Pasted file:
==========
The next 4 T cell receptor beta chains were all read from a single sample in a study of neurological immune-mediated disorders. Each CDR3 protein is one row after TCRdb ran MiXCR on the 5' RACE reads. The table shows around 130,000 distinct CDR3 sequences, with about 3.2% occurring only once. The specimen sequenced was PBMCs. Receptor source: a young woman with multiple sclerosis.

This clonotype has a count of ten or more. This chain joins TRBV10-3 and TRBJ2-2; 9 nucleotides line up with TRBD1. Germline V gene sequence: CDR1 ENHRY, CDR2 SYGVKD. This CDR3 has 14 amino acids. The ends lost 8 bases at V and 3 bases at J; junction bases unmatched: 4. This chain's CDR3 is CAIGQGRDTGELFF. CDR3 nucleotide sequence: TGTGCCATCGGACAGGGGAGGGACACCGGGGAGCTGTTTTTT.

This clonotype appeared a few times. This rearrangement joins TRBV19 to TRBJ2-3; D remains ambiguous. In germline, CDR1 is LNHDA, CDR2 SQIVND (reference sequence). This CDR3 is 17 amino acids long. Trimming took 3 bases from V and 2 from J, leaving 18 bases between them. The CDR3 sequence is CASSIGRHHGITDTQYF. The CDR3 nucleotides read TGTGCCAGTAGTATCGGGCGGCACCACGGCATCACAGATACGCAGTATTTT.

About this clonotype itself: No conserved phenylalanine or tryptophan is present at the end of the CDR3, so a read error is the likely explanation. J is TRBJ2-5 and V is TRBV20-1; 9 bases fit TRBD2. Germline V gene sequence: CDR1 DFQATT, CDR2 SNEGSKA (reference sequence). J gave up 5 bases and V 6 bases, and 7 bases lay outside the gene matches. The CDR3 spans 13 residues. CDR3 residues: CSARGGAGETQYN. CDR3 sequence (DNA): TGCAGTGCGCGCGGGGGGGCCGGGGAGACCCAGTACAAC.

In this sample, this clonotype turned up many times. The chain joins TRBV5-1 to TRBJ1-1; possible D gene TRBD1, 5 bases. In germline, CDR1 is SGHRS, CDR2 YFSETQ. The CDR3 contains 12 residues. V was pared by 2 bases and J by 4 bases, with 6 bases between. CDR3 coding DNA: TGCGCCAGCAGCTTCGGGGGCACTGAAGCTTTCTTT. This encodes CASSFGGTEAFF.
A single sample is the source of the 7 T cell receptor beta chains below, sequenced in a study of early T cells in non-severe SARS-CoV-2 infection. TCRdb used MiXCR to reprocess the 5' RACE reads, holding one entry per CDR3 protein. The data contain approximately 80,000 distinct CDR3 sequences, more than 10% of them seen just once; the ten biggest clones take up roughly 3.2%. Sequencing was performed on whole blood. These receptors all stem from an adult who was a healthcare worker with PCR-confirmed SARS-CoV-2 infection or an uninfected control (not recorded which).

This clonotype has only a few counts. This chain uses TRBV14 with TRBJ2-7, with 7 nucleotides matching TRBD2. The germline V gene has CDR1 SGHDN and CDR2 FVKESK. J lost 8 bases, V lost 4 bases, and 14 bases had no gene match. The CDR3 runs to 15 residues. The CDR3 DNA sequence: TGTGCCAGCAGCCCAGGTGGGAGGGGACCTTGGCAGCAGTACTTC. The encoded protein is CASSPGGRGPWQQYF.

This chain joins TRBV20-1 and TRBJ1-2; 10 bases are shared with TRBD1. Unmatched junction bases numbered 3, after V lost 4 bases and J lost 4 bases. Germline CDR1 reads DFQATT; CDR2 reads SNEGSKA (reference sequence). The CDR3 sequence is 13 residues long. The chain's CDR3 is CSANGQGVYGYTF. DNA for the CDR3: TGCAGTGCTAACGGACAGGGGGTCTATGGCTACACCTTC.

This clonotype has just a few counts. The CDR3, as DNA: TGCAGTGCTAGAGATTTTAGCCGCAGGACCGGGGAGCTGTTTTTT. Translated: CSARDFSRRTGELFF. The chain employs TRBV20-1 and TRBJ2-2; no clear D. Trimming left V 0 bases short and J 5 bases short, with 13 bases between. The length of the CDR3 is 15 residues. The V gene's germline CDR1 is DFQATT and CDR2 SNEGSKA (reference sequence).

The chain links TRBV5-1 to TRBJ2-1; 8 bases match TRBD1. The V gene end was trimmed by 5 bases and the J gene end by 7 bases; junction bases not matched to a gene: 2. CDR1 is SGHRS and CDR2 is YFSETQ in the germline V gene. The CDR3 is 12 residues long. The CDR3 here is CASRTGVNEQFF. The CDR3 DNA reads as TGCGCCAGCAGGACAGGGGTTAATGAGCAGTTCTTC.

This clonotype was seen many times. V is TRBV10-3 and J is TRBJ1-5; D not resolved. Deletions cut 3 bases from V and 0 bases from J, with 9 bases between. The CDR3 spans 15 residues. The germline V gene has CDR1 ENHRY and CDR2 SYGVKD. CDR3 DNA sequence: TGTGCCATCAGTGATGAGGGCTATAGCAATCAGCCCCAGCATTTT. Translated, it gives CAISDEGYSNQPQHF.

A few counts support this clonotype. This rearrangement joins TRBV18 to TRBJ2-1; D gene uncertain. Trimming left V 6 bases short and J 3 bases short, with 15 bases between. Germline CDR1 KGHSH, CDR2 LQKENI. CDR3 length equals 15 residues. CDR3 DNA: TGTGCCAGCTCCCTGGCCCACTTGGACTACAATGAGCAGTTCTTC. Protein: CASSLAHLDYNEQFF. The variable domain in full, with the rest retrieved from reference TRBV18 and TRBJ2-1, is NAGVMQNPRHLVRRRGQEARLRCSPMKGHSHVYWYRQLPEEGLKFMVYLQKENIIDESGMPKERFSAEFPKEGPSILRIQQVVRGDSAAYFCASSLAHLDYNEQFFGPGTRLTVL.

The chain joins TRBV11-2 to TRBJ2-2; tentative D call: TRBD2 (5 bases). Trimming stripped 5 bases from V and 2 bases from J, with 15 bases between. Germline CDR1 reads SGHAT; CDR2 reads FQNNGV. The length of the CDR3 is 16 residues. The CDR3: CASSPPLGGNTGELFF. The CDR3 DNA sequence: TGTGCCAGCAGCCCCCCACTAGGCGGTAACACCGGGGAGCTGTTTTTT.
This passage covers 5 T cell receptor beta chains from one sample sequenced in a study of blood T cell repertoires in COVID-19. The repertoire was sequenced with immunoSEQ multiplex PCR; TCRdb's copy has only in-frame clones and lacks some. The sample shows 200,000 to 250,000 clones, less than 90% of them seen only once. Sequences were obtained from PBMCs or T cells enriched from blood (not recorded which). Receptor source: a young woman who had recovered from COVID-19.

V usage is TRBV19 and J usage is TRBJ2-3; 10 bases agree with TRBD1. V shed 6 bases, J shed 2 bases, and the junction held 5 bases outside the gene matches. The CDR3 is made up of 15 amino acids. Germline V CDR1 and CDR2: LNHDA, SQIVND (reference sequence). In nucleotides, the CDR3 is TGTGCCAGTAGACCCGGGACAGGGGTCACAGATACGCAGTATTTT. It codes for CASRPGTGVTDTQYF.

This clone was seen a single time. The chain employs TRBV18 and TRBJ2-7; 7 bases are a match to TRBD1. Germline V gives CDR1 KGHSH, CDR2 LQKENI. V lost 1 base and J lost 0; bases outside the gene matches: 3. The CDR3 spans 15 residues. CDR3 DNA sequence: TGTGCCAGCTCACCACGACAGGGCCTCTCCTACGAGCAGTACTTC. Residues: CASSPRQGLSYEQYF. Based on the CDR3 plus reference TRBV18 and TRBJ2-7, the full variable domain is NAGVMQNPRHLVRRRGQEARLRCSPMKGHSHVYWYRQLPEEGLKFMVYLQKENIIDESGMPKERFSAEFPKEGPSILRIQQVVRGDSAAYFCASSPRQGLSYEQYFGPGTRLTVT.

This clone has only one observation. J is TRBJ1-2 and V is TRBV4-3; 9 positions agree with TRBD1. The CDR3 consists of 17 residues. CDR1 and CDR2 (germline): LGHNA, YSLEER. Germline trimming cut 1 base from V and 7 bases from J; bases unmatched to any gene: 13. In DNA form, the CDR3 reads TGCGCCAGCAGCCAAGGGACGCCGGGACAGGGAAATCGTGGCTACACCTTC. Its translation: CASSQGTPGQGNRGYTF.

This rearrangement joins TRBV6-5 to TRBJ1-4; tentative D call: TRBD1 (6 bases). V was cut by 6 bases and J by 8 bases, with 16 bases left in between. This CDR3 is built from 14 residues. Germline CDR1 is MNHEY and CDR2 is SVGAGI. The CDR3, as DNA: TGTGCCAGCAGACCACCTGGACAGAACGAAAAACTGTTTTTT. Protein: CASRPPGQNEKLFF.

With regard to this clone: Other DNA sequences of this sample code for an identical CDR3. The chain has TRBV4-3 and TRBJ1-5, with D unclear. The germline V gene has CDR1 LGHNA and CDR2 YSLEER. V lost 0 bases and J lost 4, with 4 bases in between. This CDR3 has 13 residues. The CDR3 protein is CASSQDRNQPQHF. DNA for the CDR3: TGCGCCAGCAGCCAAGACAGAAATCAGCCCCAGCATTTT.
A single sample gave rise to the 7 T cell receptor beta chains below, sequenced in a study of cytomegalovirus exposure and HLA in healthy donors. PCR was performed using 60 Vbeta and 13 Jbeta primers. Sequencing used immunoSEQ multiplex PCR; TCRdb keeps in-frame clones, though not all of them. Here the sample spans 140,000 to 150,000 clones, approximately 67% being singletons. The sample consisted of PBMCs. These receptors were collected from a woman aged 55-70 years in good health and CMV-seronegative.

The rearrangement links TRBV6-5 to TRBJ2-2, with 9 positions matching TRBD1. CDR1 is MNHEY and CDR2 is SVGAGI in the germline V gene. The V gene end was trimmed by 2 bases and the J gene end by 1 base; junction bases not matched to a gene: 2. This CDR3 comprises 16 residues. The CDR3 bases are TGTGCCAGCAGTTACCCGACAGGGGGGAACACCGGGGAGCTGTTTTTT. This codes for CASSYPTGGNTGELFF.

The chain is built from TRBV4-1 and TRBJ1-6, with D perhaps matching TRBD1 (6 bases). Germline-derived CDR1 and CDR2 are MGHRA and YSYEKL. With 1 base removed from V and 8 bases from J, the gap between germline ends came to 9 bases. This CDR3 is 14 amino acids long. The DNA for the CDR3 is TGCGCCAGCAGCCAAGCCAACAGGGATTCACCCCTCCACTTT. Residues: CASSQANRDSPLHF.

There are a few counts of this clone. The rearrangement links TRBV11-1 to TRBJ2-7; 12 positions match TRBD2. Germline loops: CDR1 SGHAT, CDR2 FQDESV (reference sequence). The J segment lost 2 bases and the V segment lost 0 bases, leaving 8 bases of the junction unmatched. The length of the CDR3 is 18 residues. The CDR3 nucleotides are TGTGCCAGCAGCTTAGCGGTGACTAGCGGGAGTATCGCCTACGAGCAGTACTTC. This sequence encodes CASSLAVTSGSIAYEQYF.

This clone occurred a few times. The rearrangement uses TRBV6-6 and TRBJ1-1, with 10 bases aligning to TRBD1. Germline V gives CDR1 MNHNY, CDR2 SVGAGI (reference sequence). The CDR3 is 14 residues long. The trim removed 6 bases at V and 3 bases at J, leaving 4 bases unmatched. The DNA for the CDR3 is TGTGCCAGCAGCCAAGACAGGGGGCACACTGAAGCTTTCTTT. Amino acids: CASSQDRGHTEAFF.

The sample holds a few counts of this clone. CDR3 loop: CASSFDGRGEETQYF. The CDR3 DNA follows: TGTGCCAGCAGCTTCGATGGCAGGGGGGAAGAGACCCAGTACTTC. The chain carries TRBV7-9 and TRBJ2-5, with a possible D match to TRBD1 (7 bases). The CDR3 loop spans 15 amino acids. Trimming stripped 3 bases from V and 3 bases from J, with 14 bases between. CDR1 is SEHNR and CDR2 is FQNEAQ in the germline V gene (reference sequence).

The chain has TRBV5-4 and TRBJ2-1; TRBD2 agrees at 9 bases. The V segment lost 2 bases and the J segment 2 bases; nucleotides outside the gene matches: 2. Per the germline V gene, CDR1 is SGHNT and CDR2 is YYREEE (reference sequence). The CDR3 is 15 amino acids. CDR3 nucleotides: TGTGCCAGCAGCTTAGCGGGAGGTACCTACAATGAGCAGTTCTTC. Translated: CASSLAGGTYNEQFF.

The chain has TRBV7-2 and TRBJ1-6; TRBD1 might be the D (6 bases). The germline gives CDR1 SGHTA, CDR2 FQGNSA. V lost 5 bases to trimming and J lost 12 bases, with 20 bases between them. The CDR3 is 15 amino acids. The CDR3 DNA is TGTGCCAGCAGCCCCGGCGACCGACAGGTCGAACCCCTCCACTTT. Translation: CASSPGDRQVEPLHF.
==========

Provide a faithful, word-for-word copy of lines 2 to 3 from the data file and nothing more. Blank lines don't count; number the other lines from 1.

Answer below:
This clonotype has a count of ten or more. This chain joins TRBV10-3 and TRBJ2-2; 9 nucleotides line up with TRBD1. Germline V gene sequence: CDR1 ENHRY, CDR2 SYGVKD. This CDR3 has 14 amino acids. The ends lost 8 bases at V and 3 bases at J; junction bases unmatched: 4. This chain's CDR3 is CAIGQGRDTGELFF. CDR3 nucleotide sequence: TGTGCCATCGGACAGGGGAGGGACACCGGGGAGCTGTTTTTT.

This clonotype appeared a few times. This rearrangement joins TRBV19 to TRBJ2-3; D remains ambiguous. In germline, CDR1 is LNHDA, CDR2 SQIVND (reference sequence). This CDR3 is 17 amino acids long. Trimming took 3 bases from V and 2 from J, leaving 18 bases between them. The CDR3 sequence is CASSIGRHHGITDTQYF. The CDR3 nucleotides read TGTGCCAGTAGTATCGGGCGGCACCACGGCATCACAGATACGCAGTATTTT.